Comparing Markets 2019 vs 2021 vs 2022

Changes in vacation rental demand often impacted individual markets differently. However, in examining top KPIs across key destinations, we found promising overarching trends. Let’s take a look. 

Across these destinations, ADR is up or hovering close to numbers similar to this time in 2021. Showing that even if demand has slowed and booking windows have widened, vacation rental property managers are still seeing an increase in revenue from 2019. It is also clear that market fluctuations are not being felt evenly across locations. While there are certainly some destinations doing even better in 2022 than in 2021, these tend to be those larger Urban markets that did not experience the same boost in 2021 as the more traditional vacation rental markets did. They have more room to catch up. For other markets, even when you are up on 2019, after a record 2021 it can still feel like you are going backwards, even as you are long term ahead of the trend line.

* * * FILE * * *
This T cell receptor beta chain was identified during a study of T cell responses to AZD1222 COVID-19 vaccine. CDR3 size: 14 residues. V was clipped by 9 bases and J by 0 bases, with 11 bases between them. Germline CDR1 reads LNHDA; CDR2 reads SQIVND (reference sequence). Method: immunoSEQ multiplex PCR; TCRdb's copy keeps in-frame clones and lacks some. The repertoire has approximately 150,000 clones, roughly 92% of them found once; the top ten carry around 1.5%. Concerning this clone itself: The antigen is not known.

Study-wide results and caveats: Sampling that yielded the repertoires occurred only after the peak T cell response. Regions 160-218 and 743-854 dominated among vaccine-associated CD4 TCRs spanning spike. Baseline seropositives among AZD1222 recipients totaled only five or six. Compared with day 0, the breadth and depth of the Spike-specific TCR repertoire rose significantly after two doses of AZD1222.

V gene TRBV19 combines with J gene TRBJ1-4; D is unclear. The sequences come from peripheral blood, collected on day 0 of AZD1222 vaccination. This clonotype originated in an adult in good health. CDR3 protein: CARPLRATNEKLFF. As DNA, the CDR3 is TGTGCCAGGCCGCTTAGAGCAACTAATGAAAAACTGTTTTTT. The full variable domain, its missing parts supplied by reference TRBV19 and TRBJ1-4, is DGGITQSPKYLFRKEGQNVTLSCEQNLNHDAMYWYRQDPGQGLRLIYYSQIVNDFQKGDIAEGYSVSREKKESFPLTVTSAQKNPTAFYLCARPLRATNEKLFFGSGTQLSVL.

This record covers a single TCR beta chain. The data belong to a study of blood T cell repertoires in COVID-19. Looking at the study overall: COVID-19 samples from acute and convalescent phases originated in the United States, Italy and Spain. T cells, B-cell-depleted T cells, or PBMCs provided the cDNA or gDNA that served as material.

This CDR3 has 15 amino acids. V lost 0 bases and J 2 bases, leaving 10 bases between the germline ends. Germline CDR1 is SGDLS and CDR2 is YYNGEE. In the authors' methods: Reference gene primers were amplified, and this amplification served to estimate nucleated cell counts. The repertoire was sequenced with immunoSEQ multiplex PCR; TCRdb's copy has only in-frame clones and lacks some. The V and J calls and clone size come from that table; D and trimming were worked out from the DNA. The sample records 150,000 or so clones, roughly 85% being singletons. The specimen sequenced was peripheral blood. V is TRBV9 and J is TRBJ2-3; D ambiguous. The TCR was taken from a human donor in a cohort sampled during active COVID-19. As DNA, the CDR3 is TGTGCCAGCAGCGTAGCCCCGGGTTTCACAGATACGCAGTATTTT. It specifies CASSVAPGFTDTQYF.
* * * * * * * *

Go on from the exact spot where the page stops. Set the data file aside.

What should all this mean for your pricing and revenue management strategy going forward? Namely that past performance is no predictor of future performance. The market changes, and you and your business must change with it.  

The last three years have shown how important it is to continually work on your vacation rental occupancy rates and business profitability. Rented’s experts are here to help. They’ll walk you through the ins and outs of dynamic pricing, and how to prepare your short-term rental business for success—now and in the future. 

Schedule your info session here.